Lawmakers across the country are under pressure to address gun violence and school shootings following the killing of 17 people in Parkland, Florida, on Feb. 14. Nowhere is the debate over gun laws as fierce as it is in Florida, where survivors traveled to the state capital this week to call on state legislators and members of Congress to take action.
Rep. Ted Deutch, a Democrat, represents the district that includes Parkland. Rep. Brian Mast, a Republican, represents a district north of the school and has called for new restrictions on guns in the wake of the shooting. They joined us from the memorial in Parkland to discuss how warning signs about the suspected shooter were missed, and what can be done to prevent school shootings.
The following is a transcript of the interview with Deutch and Mast that aired Sunday, Feb. 25, 2018, on "Face the Nation."
MARGARET BRENNAN: We turn now to Democrat Ted Deutch who represents the congressional district where the shooting occurred and his House colleague Brian Mast, a Republican. His district is north of Parkland and they join us from the memorial near Stoneman Douglas High School. Good morning to you both gentlemen. I want to start with you Congressman Deutch, according to the Broward Sheriff's Office 23 calls came in regarding this shooter or his family. Sheriff Israel told CNN this morning, "I have given amazing leadership to this agency." Would you agree with that?
TED DEUTCH: Well I'll tell you what the sheriff needs- to needs to do and he's doing it. I talked to the sheriff last night about this. We need to find out exactly what happened, why it was that there were so many signals not just from the visits but the social media postings, there is so much that- that has happened the FBI has admitted that the call came in and that was missed. All of that is, is just it's one more blow to a grieving community but it also- we can do two things. We can continue to figure out what happened to make sure that never happens again and still take meaningful action to ensure that weapons of war like the one that that the shooter used can never be used by another- in another mass shooting anywhere in any school or any other place in America.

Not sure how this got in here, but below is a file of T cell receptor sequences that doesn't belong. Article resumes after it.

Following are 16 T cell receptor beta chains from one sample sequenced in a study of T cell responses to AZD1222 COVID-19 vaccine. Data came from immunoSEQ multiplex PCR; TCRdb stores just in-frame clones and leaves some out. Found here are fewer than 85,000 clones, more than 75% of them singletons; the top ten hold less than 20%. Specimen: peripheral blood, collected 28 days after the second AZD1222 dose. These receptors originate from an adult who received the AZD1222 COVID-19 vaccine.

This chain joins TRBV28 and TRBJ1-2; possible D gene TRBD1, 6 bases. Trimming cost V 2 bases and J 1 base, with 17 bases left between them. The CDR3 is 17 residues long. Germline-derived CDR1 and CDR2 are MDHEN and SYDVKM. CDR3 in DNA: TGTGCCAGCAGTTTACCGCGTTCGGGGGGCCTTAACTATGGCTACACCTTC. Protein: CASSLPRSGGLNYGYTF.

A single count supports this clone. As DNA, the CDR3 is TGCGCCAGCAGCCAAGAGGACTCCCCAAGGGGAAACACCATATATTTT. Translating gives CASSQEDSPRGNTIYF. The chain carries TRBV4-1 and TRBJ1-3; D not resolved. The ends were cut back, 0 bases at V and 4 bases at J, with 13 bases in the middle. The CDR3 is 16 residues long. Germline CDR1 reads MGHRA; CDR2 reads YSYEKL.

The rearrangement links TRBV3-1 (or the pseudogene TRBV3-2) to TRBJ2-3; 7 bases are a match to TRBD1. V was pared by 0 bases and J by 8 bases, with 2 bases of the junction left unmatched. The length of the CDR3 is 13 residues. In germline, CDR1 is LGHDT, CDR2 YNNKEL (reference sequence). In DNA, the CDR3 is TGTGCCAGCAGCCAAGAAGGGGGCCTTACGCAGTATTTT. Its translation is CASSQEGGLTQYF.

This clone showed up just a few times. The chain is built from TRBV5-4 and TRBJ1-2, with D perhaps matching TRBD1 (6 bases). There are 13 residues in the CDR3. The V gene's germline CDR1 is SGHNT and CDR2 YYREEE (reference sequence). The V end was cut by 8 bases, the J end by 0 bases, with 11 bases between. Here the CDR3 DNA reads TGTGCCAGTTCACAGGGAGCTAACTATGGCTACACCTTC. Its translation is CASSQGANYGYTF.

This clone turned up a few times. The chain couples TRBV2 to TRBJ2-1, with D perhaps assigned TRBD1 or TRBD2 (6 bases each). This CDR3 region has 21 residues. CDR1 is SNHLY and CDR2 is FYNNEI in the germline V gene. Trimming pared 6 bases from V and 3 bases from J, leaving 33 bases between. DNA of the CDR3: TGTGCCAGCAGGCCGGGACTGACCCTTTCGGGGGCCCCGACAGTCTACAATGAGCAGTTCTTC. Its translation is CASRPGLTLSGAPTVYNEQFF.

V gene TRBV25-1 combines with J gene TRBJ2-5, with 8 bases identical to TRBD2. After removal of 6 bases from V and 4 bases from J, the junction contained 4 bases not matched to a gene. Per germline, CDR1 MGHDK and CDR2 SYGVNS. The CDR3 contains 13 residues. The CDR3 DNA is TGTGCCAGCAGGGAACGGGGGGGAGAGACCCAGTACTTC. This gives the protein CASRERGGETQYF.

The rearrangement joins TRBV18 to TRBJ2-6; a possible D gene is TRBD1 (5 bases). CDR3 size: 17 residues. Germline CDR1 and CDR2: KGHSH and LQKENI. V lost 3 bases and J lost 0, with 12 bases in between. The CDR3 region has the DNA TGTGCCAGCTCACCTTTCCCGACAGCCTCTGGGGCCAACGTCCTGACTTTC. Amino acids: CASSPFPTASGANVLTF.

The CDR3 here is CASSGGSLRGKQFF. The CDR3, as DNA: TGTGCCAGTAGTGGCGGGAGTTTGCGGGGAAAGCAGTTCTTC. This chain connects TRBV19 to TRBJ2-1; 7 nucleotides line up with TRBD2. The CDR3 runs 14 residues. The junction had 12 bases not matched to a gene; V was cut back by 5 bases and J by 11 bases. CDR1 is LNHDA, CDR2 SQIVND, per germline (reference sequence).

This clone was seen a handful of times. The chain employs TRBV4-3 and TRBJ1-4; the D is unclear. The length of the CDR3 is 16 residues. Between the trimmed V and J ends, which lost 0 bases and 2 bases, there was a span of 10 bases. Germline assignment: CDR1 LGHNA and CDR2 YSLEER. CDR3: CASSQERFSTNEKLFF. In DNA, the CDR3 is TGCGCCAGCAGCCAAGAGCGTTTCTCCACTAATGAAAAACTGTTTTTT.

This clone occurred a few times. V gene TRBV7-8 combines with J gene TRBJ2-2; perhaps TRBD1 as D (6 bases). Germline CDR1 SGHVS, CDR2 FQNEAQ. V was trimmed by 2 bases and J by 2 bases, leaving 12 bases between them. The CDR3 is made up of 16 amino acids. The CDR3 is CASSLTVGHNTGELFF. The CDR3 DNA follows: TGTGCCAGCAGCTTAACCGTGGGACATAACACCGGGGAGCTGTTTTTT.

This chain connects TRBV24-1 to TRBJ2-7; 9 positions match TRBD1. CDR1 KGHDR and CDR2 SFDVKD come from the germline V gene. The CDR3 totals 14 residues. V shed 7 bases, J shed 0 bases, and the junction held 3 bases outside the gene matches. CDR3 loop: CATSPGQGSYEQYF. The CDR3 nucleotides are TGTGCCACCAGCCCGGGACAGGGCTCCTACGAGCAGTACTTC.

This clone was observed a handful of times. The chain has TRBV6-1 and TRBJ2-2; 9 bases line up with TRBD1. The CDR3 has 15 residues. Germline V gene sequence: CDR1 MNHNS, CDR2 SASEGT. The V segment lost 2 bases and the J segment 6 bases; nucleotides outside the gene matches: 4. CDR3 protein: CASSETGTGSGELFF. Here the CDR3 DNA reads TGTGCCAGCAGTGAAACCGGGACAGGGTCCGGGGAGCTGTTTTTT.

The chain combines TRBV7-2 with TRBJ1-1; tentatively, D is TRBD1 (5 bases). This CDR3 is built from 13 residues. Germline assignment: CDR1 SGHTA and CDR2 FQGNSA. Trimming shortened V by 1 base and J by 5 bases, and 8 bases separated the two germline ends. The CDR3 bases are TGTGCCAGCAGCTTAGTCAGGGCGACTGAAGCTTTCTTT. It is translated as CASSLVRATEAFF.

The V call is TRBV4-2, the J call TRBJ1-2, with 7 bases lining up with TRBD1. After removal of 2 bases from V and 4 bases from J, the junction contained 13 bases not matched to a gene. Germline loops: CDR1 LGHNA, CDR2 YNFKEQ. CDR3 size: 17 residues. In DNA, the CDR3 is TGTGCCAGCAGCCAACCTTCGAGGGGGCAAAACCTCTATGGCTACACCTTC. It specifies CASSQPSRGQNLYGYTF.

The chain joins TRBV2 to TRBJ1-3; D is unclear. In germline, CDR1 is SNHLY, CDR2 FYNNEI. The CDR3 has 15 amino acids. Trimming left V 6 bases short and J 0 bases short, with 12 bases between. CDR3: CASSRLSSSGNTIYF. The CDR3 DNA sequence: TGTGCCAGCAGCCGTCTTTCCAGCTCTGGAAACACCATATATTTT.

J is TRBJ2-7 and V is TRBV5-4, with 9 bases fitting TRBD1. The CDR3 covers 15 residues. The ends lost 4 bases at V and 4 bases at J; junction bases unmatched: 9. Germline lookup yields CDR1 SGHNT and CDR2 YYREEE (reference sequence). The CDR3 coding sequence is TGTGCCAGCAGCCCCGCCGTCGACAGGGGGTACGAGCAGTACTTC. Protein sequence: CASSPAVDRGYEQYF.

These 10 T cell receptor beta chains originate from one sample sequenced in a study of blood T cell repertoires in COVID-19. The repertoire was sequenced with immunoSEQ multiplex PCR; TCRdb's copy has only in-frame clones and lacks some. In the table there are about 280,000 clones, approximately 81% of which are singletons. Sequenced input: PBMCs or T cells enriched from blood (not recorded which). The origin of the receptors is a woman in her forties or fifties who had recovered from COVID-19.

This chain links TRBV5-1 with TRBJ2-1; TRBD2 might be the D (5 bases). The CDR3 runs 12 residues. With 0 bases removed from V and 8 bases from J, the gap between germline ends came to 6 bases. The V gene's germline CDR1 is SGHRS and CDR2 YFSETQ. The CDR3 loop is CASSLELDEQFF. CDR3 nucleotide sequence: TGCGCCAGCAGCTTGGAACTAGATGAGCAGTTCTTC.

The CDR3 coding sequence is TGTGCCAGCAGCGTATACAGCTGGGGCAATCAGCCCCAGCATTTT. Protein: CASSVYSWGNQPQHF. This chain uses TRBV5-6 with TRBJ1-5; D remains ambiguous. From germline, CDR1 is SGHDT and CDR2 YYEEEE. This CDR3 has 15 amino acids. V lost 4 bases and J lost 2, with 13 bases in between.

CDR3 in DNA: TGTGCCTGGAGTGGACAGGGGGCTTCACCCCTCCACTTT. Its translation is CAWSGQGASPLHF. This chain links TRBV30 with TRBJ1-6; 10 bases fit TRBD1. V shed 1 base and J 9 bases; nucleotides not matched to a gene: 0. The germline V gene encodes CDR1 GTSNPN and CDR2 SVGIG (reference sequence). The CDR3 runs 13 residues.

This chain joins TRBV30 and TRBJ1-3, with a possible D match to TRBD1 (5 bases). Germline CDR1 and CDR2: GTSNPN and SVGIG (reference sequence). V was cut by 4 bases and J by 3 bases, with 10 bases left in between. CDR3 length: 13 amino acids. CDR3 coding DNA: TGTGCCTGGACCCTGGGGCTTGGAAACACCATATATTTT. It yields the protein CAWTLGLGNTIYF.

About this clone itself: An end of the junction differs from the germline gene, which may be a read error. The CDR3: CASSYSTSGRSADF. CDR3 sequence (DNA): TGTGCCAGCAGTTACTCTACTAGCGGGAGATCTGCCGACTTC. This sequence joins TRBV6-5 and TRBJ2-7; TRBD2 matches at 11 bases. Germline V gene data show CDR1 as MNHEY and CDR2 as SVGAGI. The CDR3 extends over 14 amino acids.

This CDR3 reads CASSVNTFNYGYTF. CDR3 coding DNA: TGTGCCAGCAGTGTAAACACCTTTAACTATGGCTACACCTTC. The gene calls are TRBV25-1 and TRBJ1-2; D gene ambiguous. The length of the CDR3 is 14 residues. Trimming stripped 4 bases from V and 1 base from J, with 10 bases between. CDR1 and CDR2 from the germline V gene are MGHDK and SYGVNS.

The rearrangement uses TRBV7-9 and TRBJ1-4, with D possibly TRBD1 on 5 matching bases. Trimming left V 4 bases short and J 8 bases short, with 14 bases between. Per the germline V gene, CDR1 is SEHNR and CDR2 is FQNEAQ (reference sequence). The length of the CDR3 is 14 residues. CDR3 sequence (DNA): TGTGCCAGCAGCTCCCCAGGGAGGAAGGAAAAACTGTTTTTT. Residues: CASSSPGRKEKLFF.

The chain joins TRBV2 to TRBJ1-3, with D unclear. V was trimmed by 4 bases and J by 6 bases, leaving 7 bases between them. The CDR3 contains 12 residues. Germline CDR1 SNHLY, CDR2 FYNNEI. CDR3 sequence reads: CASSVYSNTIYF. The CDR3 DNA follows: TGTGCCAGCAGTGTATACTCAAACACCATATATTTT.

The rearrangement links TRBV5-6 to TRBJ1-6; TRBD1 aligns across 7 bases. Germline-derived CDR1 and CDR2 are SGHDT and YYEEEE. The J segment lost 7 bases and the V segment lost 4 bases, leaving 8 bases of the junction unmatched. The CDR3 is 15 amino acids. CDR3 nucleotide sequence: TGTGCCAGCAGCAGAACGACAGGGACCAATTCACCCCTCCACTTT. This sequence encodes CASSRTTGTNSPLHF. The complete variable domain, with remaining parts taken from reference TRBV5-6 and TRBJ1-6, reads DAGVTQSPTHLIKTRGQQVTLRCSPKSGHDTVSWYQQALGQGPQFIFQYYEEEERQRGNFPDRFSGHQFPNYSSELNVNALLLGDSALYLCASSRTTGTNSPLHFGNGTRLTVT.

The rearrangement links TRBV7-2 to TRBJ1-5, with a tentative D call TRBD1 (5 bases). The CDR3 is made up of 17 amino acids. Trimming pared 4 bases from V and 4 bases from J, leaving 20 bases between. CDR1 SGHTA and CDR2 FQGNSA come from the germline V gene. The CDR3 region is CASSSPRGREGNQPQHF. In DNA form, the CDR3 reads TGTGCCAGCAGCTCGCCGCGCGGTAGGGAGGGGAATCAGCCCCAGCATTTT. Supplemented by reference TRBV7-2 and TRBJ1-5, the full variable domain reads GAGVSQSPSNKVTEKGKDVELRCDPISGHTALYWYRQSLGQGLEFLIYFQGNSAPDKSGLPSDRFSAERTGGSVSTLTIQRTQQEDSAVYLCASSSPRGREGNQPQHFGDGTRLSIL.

MARGARET BRENNAN: Will you be getting a briefing from the FBI on why they missed these signals?
TED DEUTCH: We will be getting a briefing from the FBI. I also expect and I know those of us the delegation from down here especially is interested in getting a full briefing once all of the information is available about- about these missed signs about what happened. It's vital for us to do that at the same time that we work together inspired by these survivors to take action to prevent this from happening again.
MARGARET BRENNAN: Congressman Mast I want to bring you in here because you've had a change of heart in the wake of Parkland. You're now calling for a ban on the AR-15 and also an increase in the age limit for purchase. Why, and did you in this case change your view?
BRIAN MAST: Look we've seen a lot of shootings out there. We've seen what's happened here in Parkland. We've seen what happened in Las Vegas. We saw what happened in Orlando. And for me personally it pains me to know that I went out there willing to defend my country, willing to give everything with almost the exact same weapon that's used to go out there and unfortunately kill children here in Parkland and I think there's a very real opportunity here for response in here for action and that's what really brought me to, to my change of heart in talking about this. I just can't stand to see that personally.
MARGARET BRENNAN: But for those two items that you are supporting it doesn't appear that your party or your congressional leadership is behind you on that. Do you have a sense that any other Republican rank and file members will join you in this call?